In the time between the voir dire and the rest of the trial, the district court addressed several pretrial motions. The most significant of these was made by Stayton's codefendant, Jackson, who moved to suppress certain identification testimony on September 8, 1982. The court heard oral argument on this motion on January 31, 1983, but did not decide it until May 31, 1984, over sixteen months later. During this extensive period, the assistant United States attorneys on the case sent seven reminder letters to the court and went so far as to make a motion for a decision on this and several other pending pretrial motions.

Alleging violations of their rights under both the Speedy Trial Act and the sixth amendment, Stayton and Jackson moved the day before trial, August 14, 1984, pursuant to Fed. R. Crim. P. 48(b), to dismiss the indictment against them. The district court reserved decision until the conclusion of the trial. During the trial the district court dismissed all counts against codefendant Jackson, and all but one against Stayton, intentionally and unlawfully importing phenylacetone into the United States, on which the jury returned a verdict of guilty on August 23, 1984. Eleven months later, by a memorandum and order dated July 26, 1985, the district court finally denied Stayton's motion to dismiss on speedy trial grounds as well as his post-trial motions for acquittal and for a new trial. The judge found no violation of the Speedy Trial Act because "the commencement of jury selection had satisfied the requirements * * * of the Act." This appeal followed.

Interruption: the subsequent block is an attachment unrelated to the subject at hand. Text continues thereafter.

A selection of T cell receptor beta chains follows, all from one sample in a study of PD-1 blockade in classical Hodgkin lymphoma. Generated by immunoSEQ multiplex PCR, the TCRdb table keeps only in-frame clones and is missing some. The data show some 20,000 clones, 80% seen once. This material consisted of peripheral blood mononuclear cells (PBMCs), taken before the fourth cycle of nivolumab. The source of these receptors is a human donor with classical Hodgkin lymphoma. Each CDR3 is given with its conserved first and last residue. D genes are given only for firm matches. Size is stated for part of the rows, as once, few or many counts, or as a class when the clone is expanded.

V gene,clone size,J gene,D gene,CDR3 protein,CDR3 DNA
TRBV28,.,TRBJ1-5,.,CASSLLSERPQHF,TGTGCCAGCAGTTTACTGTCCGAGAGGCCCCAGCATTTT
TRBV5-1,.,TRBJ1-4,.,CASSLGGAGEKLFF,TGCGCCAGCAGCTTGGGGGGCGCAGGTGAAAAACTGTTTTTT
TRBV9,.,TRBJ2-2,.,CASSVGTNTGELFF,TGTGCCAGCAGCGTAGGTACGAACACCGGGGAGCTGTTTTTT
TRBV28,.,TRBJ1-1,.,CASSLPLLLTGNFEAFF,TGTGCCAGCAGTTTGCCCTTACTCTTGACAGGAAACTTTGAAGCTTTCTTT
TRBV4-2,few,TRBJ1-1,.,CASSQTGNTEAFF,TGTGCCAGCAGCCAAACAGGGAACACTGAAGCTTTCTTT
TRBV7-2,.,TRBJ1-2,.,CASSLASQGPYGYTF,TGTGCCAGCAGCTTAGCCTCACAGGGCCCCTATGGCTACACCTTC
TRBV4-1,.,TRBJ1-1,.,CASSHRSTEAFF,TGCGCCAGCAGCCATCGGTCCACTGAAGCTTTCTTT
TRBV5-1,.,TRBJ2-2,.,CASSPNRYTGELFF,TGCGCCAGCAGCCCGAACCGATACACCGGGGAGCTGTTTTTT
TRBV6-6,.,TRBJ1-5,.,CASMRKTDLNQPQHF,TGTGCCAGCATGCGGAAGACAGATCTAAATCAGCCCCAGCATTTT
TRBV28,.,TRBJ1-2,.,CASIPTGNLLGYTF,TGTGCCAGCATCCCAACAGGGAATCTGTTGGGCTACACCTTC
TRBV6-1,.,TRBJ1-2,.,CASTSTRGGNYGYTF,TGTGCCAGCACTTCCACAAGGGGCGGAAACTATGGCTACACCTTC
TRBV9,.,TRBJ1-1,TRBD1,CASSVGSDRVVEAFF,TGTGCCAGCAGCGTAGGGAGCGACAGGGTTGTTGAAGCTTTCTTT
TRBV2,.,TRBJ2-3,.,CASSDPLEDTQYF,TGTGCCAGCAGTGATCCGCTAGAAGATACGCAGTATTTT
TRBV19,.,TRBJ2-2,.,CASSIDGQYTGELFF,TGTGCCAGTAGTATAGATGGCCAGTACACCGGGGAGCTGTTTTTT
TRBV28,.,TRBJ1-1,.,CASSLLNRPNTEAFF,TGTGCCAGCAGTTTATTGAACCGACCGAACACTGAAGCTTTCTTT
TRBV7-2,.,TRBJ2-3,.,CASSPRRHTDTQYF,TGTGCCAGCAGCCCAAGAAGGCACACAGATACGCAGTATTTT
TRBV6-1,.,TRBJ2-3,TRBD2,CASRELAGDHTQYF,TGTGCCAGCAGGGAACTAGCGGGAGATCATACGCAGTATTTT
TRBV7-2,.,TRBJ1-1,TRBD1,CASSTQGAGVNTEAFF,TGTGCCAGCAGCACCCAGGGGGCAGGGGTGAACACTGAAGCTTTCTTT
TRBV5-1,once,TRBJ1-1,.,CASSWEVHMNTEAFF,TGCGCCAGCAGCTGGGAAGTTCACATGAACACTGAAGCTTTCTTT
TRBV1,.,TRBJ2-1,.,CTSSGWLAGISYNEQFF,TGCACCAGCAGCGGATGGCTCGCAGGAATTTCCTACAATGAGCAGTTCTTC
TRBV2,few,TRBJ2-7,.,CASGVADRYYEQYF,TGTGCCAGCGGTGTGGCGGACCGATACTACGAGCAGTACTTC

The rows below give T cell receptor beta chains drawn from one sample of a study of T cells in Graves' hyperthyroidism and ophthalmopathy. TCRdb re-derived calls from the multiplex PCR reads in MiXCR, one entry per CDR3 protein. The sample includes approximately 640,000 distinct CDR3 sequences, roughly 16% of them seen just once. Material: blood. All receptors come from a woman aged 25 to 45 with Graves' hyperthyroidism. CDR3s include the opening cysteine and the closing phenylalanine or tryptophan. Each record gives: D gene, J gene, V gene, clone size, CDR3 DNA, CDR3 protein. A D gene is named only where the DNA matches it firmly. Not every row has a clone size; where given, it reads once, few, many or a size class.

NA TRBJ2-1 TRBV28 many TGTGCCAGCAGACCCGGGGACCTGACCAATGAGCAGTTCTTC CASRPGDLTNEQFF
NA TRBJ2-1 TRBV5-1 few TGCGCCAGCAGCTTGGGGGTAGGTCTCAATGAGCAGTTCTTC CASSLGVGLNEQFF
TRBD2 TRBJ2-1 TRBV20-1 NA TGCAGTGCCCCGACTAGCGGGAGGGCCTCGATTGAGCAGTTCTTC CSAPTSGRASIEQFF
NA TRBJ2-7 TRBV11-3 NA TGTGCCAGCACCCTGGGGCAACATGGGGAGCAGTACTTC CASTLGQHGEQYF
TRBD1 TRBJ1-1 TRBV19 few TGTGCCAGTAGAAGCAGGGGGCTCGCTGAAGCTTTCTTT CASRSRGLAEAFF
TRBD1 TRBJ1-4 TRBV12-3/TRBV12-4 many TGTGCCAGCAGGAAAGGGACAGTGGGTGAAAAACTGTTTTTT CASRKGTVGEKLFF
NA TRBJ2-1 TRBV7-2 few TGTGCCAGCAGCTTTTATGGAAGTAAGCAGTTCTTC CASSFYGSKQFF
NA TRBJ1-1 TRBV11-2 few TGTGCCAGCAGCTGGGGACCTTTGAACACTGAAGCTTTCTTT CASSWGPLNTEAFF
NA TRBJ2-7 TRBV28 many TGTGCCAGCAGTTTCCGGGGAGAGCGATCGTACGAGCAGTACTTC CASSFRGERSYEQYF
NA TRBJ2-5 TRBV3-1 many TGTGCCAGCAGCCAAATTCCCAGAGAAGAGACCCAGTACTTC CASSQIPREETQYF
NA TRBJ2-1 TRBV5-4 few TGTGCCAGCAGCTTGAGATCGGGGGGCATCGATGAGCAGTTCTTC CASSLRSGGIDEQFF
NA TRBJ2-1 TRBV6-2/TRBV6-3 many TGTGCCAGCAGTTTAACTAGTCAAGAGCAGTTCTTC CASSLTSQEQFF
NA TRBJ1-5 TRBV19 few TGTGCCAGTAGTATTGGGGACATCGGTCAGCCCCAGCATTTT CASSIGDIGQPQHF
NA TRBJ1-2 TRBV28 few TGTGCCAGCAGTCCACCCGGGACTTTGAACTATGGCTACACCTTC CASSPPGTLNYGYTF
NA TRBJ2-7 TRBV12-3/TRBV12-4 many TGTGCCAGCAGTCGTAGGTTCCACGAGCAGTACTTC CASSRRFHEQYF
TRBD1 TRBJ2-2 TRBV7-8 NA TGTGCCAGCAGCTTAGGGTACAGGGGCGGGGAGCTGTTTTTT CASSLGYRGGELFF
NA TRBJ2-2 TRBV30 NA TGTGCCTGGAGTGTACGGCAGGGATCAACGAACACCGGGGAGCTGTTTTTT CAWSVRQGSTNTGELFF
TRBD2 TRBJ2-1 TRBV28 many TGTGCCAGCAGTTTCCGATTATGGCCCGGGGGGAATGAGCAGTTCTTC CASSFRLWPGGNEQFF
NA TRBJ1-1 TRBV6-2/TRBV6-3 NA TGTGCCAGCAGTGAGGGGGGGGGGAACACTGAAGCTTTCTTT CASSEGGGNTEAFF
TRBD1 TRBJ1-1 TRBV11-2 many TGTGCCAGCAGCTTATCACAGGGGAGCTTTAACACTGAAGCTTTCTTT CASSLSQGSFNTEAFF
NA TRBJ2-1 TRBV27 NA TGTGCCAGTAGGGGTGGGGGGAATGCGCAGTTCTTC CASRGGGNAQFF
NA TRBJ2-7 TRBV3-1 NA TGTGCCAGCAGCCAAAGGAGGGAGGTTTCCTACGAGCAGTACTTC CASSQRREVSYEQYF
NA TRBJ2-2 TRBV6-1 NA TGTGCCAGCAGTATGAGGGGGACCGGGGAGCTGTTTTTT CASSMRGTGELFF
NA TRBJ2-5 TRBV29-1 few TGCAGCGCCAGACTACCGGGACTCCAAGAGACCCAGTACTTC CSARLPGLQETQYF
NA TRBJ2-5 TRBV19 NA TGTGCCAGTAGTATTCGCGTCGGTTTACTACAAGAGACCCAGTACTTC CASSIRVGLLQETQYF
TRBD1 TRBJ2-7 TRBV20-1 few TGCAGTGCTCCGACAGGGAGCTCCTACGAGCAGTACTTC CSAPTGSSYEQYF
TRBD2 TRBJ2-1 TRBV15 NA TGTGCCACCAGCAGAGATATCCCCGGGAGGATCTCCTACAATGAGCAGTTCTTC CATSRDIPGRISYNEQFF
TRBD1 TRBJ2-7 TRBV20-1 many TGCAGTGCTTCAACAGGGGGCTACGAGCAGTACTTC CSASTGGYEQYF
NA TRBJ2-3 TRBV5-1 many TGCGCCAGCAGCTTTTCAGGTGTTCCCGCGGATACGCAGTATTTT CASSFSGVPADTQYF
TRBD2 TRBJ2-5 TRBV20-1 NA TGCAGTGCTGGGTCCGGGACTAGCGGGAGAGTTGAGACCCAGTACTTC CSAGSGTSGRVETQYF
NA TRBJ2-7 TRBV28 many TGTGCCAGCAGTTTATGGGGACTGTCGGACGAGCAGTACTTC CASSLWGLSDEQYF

Discussion

A. When Trial "Commences".

Under the Speedy Trial Act:

In any case in which a plea of not guilty is entered, the trial of a defendant charged in an information or indictment with the commission of an offense shall commence within seventy days from the filing date (and making public) of the information or indictment, or from the date the defendant has appeared before a judicial officer of the court in which such charge is pending, whichever date last occurs.

18 U.S.C. § 3161(c)(1) (emphasis added). The post-voir dire delay at issue here presents the question of what must be done to satisfy the commencement requirement of the act. Several circuits have concluded that under this provision a jury trial commences at the voir dire. See, e.g., United States v. Manfredi, 722 F.2d 519, 524 (9th Cir. 1983); United States v. Howell, 719 F.2d 1258, 1262 (5th Cir. 1983), cert. denied, 467 U.S. 1228, 81 L. Ed. 2d 878, 104 S. Ct. 2683 (1984); United States v. Gonzalez, 671 F.2d 441, 443 (11th Cir.), cert. denied, 456 U.S. 994, 73 L. Ed. 2d 1291, 102 S. Ct. 2279 (1982). In addition, the Plan for Prompt Disposition of Criminal Cases in effect in the Western District of New York, which has been approved by the Second Circuit Judicial Council pursuant to 18 U.S.C. § 3615(c), provides that "[a] trial in a jury case shall be deemed to commence at the beginning of voir dire." Western District of New York, Plan for Prompt Disposition of Criminal Cases § 4(e)(3). In this case, the district court relied on both Gonzalez, 671 F.2d at 443, and the western district plan in ...